Autumn Compton & The Most Wanted (though the wonderful violin player got cut out of the picture-- sorry!):
See More playing hypeman during my set:
6. Last stop on the first swing was Cedar Rapids, Iowa, at this place:
It was very cool to play in a regular ol' bar for a change, and one called "The Blue Collar" at that. Our host, Imperfekt, is a monster of an emcee, yet another kid from a city i'd never been to who can just tear shit down. He played first, and got the crowd very hype. Though the spot looks kind of small from the outside, they really pack people in. With no stage, we're kind of just there in the middle of the crowd, rapping. It was beautiful. For our set, SeeMore took his cordless mic and walked to the far other end of the building and we surrounded the crowd with rhymes. Very fun. Krummie capped the night off. He was one of the 25 finalists for the White Rapper Show, and showed why. Photos from e. g. bailey:
Me and See More Perspective:
See More Cats:
The best part of the whole swing (perhaps aside from getting caked up) was meeting all these artists and solidifying our Midwest network. We are the next generation of indie artists, and it's just so beautiful to see us all working together like this. Hopefully we'll be hosting a lot of these artists here in Minneapolis soon.
THANKS to all the people who came out to all the shows. I hope you like the album.
EL GUANTE'S HAUNTED VAN TOUR will keep rolling. Check the website for dates.
Friday, March 14, 2008
"a personal and political blog written by an angry Asian American woman."
This one initially caught my eye because of a post about the new movie "21," a film based on a book that features Asian-American characters. Of course, Hollywood ain't trying to see that:
"The casting of Sturgess and Bosworth remains a damning assertion that Asian American faces are simply not “American”-enough to carry a big-budget film like 21. And though the story of the MIT Blackjack team centres on the Asian American identity of the team members, the movie loses its opportunity to explore this reappropriation of stereotypes by real-life Asian American men who used society’s perception of them — for better or for worse — to steal millions from Las Vegas casinos. Instead of exploring this interesting (and arguably empowering) story of racial identity, the movie becomes yet-another “boy-meets-girl” trifle with Asian American characters existing only as props to further a story about White protagonists."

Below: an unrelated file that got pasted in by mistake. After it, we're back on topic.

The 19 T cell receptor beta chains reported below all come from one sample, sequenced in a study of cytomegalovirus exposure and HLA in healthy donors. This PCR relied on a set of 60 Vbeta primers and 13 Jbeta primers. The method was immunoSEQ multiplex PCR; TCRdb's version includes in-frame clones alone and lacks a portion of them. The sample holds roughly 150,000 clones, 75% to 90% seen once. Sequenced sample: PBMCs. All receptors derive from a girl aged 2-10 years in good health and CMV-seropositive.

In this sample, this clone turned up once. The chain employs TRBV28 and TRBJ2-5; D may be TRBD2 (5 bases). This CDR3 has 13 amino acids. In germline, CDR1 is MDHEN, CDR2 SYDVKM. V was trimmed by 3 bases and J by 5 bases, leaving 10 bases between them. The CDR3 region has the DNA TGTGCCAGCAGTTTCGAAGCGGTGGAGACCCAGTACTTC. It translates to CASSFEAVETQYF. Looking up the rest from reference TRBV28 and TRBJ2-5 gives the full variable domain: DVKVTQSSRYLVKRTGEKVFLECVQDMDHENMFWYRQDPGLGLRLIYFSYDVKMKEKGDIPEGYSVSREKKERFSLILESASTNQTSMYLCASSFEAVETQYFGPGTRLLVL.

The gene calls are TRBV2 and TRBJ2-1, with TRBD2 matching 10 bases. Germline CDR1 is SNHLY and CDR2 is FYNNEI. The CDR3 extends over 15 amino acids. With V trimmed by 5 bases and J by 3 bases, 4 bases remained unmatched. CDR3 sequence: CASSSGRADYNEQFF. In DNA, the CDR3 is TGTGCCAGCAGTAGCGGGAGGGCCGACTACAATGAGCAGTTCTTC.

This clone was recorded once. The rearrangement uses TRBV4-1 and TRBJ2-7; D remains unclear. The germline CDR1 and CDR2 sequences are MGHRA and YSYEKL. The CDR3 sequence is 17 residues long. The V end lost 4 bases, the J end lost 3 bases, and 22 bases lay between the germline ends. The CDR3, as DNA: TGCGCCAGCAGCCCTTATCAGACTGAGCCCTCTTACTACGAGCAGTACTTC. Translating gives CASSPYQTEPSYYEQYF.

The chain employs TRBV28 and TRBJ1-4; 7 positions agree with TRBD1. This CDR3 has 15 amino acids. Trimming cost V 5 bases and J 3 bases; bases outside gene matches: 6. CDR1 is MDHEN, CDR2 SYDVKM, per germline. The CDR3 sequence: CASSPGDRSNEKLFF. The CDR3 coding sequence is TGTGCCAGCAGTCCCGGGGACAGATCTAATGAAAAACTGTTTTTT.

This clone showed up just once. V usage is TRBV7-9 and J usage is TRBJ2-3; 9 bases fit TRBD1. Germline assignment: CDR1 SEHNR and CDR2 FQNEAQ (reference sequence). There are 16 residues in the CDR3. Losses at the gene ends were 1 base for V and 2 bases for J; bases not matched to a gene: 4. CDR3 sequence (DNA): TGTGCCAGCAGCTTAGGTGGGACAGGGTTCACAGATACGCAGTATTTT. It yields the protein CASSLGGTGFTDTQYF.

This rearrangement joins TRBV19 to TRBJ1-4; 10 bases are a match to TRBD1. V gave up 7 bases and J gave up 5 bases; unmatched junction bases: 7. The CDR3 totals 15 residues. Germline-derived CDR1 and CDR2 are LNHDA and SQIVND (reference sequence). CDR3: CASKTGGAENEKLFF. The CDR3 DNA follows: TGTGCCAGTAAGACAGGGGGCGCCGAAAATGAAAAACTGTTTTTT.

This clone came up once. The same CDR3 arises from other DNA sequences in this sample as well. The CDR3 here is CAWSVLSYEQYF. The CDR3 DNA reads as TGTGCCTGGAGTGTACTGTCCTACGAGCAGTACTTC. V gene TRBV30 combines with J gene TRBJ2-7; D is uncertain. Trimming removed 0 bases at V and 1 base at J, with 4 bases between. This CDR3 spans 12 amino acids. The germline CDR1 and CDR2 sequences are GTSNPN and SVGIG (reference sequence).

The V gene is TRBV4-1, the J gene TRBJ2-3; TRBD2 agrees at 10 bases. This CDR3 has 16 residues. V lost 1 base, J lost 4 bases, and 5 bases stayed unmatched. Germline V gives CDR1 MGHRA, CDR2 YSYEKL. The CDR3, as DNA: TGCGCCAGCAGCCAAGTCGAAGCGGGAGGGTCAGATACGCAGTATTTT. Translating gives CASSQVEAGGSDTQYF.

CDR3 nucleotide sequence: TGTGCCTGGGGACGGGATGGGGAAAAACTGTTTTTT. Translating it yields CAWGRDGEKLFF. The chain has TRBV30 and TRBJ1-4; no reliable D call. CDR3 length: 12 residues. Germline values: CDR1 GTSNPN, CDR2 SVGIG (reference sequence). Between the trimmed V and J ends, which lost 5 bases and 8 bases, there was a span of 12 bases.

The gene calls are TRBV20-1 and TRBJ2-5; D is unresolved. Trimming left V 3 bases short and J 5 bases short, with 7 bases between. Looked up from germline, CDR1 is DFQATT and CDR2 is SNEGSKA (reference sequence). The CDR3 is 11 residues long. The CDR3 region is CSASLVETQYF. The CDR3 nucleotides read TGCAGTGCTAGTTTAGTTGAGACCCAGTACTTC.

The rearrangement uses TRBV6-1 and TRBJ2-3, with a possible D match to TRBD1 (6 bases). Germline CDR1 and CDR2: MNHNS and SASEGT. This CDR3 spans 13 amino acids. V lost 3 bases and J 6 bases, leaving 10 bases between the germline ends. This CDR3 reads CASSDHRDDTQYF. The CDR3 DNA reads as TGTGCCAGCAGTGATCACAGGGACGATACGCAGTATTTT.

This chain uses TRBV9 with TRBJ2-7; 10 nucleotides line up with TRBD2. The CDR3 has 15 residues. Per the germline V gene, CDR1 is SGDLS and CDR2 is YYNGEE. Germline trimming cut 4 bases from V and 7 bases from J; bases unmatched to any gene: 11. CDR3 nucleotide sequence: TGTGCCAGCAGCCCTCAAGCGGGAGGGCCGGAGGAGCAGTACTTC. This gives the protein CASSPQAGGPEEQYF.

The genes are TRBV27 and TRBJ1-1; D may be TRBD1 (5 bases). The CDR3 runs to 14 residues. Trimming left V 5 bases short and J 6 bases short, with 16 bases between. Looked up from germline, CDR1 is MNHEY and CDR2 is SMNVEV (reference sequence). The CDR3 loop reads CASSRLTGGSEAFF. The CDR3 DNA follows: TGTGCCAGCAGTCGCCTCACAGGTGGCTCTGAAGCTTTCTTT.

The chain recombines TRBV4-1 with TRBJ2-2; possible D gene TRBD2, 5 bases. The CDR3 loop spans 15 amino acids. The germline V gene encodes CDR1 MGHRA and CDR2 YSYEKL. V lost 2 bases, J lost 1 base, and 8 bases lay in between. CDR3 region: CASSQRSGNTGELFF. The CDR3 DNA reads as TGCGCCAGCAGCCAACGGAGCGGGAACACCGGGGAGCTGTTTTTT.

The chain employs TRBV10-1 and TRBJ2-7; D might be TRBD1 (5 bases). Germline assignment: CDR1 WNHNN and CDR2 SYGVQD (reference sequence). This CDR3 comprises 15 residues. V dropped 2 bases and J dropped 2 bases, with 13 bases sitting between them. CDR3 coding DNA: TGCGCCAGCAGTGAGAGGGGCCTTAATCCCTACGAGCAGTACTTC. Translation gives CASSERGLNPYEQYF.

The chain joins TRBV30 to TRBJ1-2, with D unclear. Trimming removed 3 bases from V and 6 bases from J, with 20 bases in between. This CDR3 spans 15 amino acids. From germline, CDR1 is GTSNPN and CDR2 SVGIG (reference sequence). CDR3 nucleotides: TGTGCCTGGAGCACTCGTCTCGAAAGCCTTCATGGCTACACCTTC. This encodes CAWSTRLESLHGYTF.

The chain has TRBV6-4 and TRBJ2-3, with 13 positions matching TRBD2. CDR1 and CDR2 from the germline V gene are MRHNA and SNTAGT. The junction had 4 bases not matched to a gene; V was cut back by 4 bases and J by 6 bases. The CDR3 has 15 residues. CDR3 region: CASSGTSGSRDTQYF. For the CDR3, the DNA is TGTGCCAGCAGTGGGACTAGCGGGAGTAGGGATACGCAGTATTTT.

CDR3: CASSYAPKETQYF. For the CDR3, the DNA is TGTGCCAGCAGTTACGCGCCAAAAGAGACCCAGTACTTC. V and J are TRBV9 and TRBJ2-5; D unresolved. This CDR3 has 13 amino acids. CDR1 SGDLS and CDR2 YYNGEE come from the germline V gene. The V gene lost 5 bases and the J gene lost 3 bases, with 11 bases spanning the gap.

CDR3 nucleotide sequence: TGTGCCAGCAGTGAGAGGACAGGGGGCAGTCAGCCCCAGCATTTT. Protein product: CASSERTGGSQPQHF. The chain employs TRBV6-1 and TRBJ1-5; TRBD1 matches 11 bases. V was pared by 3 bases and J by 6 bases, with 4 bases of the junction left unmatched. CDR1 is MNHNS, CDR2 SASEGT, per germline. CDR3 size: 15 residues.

Boo to this film.
Thursday, March 13, 2008
...that's what it feels like when you seal those envelopes and send the album out to get reviews. Some people will shower your baby with gold and incense. Some people will think the baby is cute, but even they might have germy fingers or influenza or whatever. Some people will hate babies in general, and they'll try to say something nice, but you'll know. And though this doesn't fit into my little metaphor at all, some people won't even understand what babies ARE and will have no vantage point from which to judge yours ("i'm more of a puppy person... i mean, i've HEARD of babies, but can they do any tricks?")
And i don't mind a negative review-- hell, with the nature of this album i expect a few people not to like it. But it's like a butcher knife through my sternum when negative reviews aren't well thought-out or argued, when they're on some "he's kind of angry and that makes me uncomfortable" or "this doesn't sound enough like Gangstarr for me to consider it hip hop" or whatever (a note: i haven't gotten any of these kinds of reviews; it's just my paranoid side looking into the future). And you're just as likely to get positive reviews that similarly miss the mark, like "he doesn't talk about guns and cars, so this is automatically good" or "this reminds me of Atmosphere so that's cool" or whatever.
The control freak in me hates the fact that you never know who the reviewers are going to be. They could be hardcore hip hop heads who can put your work in context and get the references, or they could be 23-year old journalism majors who listen to the Decemberists and got assigned your album randomly by their editor.
"But hey whiny-bag," you might say. "If the music is good it shouldn't matter!"
I'd like to believe that, but it does matter. My days as a faux-journalist taught me a lot about how newspapers and magazines and blogs work. All artists have target markets, whether they want to admit that or not. When a writer isn't in your target market, they're not going to be able to interface with your art in the way you want. To me, art is a two-way relationship. I write for myself, but i also write to speak to other people-- and not just any people, but a specific group. I don't particularly agree with the idea that music is universal-- maybe certain kinds of dance music or melodic music or stuff where the content is an afterthought-- but music that is content-oriented (spoken-word, folk, indie-hip hop, etc.) is always directed at a certain demographic. Either that, or it's so watered-down that it's meaningless.
As much as i want to say that my music is for everyone, it's not. Even if i write it for "everyone," i know damn well who is most likely to hear it and who is most likely to care about it. So, consciously or unconsciously, i'm speaking to those people. This is why, to me, songs or poems that just say "fuck Bush" or "racism is bad" are ineffective. At a given poetry slam or hip hop show, you're going to have an audience 99.5% in agreement with you. But that's a tangent.